First, consider the fact that there are roughly 1,440 opinion articles already on the website, and further that the record only extends back to 2007. While technically there is no policy against repeated topics and stances, I think most writers, staff and guest alike, would prefer to develop and submit pieces with which is yet to be acquainted. I envy the members of the first Flat Hat administration, back in 1911. Back in those days, someone could publish an article entitled “registration sucks” or “all dorms should have air conditioning” (AC was invented in 1902, so yes — the timeline works) and be labeled a real William Randolph Hearst, by golly. As more and more articles get published, the pool of potential groundbreaking, persuasive, cogent, envelope-pushing ideas shrinks.

Second, the college environment itself is uniquely unconducive to opinions articles, namely because not much changes around here. In the outside world, things always seem to be happening — developments, scandals, controversy, slaps, wars, Supreme Court Justices, firings of USA racquetball executive directors, etc. There are always new things to latch onto and develop opinions about. Life at the College is different. Seldom are there meaningful developments on the institutional level. The things that are bad this semester, for the most part, were bad last semester. The things that are good have been good for a while.

That’s not to say things don’t happen, or that it’s boring here. It is just to say that the calm, steady churning of the watermill that we know as the academic calendar, coupled with the oft-discussed long history of the College, promote a strange sort of misty sleepiness in the air, providing the acute and peculiar sensation of either insignificance or peace, depending on one’s disposition. Of course, often we aren’t able to see the watermill as some distant and controlled force, namely because we live inside it. Inside the watermill, everything seems chaotic and important and stressful. But in those moments when we gain enough perspective to look upon it as a system external to ourselves, we are struck by its predictability, not its volatility. We see, as the Bible puts it, that “what has been will be again, what has been done will be done again; there is nothing new under the sun.” The metronomic makes for good musing and good poetry, but, unfortunately, not for good editorial journalism.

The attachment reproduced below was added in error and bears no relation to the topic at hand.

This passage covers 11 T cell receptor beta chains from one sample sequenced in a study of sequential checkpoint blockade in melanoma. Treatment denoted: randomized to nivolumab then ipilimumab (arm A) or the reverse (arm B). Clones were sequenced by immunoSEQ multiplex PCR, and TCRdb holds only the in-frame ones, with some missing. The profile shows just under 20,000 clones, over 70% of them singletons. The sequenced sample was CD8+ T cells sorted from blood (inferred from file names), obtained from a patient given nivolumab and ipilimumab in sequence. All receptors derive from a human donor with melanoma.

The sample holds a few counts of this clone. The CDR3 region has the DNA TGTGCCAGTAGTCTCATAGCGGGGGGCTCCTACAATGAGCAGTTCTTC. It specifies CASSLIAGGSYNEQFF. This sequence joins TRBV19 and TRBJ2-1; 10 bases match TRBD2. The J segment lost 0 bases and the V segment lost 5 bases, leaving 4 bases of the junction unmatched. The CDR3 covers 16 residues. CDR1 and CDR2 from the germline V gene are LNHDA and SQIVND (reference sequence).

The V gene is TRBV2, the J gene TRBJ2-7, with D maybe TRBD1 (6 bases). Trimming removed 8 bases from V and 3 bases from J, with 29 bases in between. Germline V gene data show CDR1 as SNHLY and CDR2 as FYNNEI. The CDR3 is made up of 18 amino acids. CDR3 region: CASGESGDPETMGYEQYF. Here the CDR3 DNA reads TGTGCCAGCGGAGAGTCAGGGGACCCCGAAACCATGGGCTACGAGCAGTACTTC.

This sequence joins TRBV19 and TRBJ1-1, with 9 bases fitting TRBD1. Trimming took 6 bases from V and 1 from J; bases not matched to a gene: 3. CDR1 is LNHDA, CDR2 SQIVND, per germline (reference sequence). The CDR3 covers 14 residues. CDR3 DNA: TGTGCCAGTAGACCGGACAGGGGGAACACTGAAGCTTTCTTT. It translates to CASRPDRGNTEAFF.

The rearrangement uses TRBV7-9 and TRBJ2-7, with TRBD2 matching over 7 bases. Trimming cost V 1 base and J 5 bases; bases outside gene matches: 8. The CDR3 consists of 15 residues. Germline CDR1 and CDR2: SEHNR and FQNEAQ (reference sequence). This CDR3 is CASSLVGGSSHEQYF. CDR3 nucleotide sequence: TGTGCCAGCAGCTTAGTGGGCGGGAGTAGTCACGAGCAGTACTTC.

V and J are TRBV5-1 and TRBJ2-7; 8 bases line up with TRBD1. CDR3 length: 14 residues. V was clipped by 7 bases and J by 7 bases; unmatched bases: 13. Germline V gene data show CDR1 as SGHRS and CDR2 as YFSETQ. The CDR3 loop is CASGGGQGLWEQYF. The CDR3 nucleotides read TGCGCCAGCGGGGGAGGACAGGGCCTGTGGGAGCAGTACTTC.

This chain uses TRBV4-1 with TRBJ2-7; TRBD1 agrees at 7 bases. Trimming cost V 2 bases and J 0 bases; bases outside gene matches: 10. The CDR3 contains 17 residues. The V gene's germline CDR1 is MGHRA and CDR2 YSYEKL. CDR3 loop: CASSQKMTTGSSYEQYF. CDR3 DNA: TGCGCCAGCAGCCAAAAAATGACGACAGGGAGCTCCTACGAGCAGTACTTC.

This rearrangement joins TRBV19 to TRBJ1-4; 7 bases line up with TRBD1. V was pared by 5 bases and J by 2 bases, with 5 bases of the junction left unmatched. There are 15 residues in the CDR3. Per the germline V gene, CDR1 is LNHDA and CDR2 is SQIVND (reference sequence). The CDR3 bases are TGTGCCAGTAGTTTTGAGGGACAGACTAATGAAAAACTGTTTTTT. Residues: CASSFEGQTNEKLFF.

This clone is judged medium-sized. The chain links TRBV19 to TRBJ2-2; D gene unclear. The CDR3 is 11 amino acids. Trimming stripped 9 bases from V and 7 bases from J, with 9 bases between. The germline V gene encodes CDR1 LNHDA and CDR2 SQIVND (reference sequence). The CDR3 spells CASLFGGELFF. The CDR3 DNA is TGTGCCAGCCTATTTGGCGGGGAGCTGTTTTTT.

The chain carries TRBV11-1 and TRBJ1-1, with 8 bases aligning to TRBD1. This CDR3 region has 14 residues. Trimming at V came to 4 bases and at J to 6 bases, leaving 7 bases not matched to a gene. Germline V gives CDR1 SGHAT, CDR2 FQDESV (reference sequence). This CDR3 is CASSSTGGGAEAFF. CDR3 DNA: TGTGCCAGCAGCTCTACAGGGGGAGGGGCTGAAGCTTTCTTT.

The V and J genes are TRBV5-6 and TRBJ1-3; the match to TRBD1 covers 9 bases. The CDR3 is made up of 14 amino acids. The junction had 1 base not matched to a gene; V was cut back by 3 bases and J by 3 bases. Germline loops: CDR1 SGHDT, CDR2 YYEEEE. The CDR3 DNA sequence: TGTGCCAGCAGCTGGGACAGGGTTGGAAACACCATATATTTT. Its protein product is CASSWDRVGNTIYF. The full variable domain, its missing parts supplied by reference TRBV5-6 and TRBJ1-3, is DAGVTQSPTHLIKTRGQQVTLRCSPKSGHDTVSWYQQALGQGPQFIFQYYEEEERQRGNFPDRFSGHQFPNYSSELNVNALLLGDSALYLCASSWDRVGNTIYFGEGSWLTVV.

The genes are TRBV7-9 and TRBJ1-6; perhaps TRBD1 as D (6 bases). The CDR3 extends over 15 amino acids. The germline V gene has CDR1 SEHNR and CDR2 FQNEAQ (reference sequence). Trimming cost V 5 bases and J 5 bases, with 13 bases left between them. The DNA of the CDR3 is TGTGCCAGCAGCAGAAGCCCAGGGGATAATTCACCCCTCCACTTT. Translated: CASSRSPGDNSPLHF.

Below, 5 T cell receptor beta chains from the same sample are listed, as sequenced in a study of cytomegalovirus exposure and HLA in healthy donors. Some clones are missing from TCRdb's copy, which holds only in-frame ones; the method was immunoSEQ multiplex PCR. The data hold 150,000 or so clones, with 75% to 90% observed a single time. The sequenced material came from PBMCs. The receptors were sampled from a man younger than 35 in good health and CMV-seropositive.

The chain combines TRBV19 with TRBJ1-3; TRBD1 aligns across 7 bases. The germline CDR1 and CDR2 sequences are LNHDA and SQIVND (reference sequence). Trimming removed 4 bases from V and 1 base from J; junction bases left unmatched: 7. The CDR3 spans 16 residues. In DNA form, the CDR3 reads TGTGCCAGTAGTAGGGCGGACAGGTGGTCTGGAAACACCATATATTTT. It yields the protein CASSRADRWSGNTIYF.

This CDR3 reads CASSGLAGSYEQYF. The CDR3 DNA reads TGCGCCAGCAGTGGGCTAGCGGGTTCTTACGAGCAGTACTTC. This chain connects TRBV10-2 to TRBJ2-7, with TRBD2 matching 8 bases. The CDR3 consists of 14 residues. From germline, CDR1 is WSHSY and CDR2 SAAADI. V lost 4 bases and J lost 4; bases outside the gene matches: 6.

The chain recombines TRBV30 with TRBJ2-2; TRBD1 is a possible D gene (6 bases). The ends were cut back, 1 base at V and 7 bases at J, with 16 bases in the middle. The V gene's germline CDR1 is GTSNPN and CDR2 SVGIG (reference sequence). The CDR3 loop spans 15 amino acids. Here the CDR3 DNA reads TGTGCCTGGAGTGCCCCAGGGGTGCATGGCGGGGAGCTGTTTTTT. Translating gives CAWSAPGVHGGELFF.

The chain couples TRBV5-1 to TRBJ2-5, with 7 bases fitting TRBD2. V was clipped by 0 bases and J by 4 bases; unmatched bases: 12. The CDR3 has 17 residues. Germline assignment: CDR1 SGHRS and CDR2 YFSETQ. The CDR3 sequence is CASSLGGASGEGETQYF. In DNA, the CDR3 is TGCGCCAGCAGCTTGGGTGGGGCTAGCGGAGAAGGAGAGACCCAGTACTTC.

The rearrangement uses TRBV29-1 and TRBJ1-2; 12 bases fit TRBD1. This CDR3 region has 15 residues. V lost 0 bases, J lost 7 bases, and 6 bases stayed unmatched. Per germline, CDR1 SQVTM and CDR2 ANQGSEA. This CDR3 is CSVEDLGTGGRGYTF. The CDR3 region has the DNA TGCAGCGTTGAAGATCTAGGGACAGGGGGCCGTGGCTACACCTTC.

My argument must be qualified slightly. I am not saying that there are no good thus-far-unpublished opinions out there. We as a paper put out a steady stream of impressive, insightful articles that are very much uncharted territory. Sometimes we do this by verging outside the realm of college life to the events of the world at large, sometimes by paying attention when something noteworthy does happen on campus, and sometimes by simply arguing something no one has ever thought to argue, finding a diamond in the rough.

If I am not declaring the death of the section, then what am I saying? Four things.

First, I am saying exactly what the title of this article says I am saying: It is really hard to consistently think up new opinions, and — given the relative stability and repetitiousness of college — it’s only getting harder. It’s harder than hitting a Z-serve up set point against undisputed racquetball GOAT Kane Waselenchuk.

Second, I am saying that if you disagree with that general point — if opinions flow through your mind like the milk and honey of the promised land — you should reach out to me, either to start writing columns regularly or to give me your ideas so I don’t have to pull a stunt like this again.

Third, I am saying that if you ever want to play racquetball against me, let me know. I am in.

Fourth and finally, I am saying that I am scared. If my pieces have already devolved into the quasi-meta nonsense you are reading right now, I am deeply worried about what they will look like late next fall. I apologize in advance.

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Adam Jutt ’25 is an economics and math double major…potentially. Aside from serving as an opinions editor with The Flat Hat, he is a member of the club tennis team and InterVarsity Christian Fellowship, and enjoys playing basically every sport under the sun (except bowling– he doesn’t care for bowling one bit and he doesn’t care who knows). In his free time, Adam can normally be found watching SNL, John Mulaney, or Parks and Rec clips on YouTube.